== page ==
“We like to tell people it’s like a podcast, documentary film, comedy show, play and concert all wrapped up into one,” says Anita Badejo, Pop-Up’s executive editor and co-host. “When you just say it’s a live magazine, people aren’t quite sure what to imagine.”
The show shares a sensibility, and an editor-in-chief, with its award-winning sister publication, The California Sunday Magazine. Pop-Up is similarly focused on telling true stories in the form of shorts and features and assigns pieces to departments like “business,” “technology” or “relationships.” Like the magazine, the show doesn’t do much history or memoir, and first-person narrative is limited in favor of reported pieces.
But with Pop-Up, the audience experiences the stories live and together, with sounds and sights that make full use of the theater environment. Pieces are set all over the world, not just the regions that California Sunday covers. And the stories are ephemeral – nothing is recorded or shared.
The show has toured in more than a dozen cities since premiering in 2009 at San Francisco’s Brava Theater, with seats often selling out in minutes. Tickets for the 2019 Winter Issue—which will travel to Los Angeles, Oakland, New York, Washington, D.C., Atlanta and Austin — go on sale today (Dec. 18). The show plans to expand to new audiences and formats after its publisher was acquired last month by Emerson Collective, the organization run by Laurene Powell Jobs that also owns a majority stake in The Atlantic.
Badejo and I chatted about how to pitch stories for this unique medium and reviewed two successful pitches, from This American Life producer Stephanie Foo and from Helen Rosner, food correspondent for The New Yorker. Pop-Up takes pitches at email@example.com and has a contributor guide. Our conversation has been edited for length and clarity.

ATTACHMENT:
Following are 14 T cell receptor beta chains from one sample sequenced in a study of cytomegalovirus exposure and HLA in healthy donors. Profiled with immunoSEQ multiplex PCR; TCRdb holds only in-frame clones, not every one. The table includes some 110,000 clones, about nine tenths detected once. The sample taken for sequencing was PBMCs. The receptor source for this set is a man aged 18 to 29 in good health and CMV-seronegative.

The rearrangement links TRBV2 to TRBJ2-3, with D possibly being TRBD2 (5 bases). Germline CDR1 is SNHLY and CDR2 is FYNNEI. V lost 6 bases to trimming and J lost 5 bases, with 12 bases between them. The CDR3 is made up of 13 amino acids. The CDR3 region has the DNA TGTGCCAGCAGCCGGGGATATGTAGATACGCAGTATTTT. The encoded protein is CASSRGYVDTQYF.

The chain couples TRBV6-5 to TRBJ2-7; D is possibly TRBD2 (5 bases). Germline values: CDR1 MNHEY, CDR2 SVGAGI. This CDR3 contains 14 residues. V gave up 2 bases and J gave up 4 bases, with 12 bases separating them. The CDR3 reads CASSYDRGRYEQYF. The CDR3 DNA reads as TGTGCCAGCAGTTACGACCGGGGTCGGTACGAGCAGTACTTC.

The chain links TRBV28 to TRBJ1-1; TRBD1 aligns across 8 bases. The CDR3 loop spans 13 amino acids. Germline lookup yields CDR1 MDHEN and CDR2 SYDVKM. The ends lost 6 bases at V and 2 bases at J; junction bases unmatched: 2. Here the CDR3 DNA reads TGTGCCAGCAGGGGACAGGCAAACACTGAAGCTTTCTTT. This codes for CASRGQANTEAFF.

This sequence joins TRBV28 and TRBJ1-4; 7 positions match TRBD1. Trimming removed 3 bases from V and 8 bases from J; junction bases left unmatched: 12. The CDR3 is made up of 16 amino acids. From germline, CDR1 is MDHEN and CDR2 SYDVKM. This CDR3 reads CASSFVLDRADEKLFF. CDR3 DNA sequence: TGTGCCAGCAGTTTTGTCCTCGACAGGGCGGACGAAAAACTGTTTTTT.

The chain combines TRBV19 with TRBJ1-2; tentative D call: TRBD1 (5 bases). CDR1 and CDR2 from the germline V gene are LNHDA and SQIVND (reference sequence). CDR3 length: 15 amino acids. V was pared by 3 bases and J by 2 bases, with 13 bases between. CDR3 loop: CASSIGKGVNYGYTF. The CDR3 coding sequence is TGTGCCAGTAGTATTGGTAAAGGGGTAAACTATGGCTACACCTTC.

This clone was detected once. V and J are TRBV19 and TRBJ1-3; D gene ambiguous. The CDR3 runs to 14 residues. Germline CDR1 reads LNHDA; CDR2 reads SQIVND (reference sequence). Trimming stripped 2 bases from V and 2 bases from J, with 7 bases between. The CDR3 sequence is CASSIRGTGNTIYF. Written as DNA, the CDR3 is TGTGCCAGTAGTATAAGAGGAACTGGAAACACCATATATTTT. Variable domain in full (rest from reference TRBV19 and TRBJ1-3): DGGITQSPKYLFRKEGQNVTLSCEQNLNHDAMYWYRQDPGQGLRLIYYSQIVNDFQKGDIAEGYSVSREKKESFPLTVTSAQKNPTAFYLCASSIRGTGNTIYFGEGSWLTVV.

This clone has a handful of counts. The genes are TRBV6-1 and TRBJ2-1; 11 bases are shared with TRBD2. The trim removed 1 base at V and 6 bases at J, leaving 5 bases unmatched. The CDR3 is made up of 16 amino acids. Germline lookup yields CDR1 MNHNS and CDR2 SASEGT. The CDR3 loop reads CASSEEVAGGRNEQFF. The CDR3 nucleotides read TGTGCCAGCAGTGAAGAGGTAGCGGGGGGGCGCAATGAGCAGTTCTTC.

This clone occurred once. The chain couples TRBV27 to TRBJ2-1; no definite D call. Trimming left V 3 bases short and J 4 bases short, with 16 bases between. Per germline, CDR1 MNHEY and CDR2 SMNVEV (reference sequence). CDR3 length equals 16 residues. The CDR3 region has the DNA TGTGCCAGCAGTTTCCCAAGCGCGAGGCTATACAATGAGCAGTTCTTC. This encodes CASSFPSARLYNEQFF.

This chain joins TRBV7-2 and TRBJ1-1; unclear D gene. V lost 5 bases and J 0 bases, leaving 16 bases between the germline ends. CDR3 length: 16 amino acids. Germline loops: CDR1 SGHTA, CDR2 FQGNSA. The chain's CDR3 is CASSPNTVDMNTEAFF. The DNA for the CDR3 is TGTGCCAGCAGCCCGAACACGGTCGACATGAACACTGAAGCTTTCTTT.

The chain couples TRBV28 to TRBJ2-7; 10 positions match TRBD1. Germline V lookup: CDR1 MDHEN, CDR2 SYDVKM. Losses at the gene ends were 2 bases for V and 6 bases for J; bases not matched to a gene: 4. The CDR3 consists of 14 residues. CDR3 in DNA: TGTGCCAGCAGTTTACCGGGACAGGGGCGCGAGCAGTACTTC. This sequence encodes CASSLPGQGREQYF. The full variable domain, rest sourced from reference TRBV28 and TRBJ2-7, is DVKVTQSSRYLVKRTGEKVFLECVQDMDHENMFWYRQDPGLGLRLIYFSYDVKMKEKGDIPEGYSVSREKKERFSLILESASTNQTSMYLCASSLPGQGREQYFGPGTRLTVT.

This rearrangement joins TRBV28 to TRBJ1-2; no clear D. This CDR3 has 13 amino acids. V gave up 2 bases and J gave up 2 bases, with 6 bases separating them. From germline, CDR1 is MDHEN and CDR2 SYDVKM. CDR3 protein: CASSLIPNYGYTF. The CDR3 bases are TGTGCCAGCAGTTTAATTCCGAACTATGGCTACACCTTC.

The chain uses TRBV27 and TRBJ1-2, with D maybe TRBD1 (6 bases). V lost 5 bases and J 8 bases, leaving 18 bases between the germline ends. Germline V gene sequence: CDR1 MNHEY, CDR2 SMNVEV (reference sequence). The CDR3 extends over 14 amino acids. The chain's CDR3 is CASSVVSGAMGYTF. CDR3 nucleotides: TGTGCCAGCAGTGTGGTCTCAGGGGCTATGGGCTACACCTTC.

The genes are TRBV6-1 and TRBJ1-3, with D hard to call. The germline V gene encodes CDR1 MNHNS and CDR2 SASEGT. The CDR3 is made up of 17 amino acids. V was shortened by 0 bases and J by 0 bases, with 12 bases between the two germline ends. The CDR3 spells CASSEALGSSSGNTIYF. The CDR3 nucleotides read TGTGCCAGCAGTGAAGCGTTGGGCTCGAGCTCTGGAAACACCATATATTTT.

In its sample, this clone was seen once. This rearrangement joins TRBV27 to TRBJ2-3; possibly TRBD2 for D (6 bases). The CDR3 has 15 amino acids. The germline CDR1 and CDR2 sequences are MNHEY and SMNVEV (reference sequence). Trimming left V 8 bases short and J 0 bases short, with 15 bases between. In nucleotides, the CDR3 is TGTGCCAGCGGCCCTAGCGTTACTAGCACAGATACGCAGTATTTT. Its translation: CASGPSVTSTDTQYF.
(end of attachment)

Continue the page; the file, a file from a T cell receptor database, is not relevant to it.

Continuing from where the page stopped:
What kinds of contributors are you looking for?
In every show, we want a mix of writers, filmmakers, radio and audio producers and photographers on stage telling stories. Sometimes we’ll have contributors who are artists, designers, actors, or comedians, and occasionally we’ll have folks who hadn’t considered themselves storytellers at all. We work with people who are green and those who are established and well-known. We don’t care where a story comes from – we just care about it being a good story and having a range of backgrounds professionally and personally.
Given that you’re a unique outlet, what are you looking for in pitches?
The first thing we look for is whether the story lends itself to being multimedia in some way. You don’t have to have thought through ahead of time how to make it multimedia. If you have a great story, please err on the side of pitching it, and the onus is on us to think about how it fits in to the show. But if you come up with ideas that could be enhanced with photographs, animations, audio, video, an original score, or a theatrical performance, it’s helpful to flag that for us.
Every successful Pop-Up story has at least two of these four elements:
- It’s informative. The show is meant to highlight works of journalism.
- It’s emotional. We like to make people laugh, and when productive and appropriate, we like to make them cry.
- It’s beautiful. So much of the stage is taken up by a giant screen, so it’s really helpful if a story lends itself to an amazing visual treatment.
- It’s surprising. This can be a cinematic story that takes a dramatic turn, or taking something ubiquitous that people think they know everything about and turning it on its head.
Are storytellers responsible for arranging or supplying the multimedia component, or do you take care of that?
You certainly don’t have to do those things yourself if it’s not in your skill set. There’s a whole production team on our end that can help, and we work with freelance producers in various markets. We expect people to pitch us in their mediums. With writers, we mostly get written pitches. With audio and radio producers, we expect them to send a little tape if they’ve started reporting. With filmmakers, we’d like to see some film, and with photographers to see photos. A helpful way for writers to think about multimedia elements is the same way they might approach a question of access to information or sources. Is there an archive where we can pull visuals for a story? Do you see potential for audio in some way? Do you have access to a character or place but lack the skills to gather that material?
I know Pop-Up looks for stories that are fresh and original. Can the material ever have been published in any form? Is it OK to present a work-in-progress commissioned by someone else?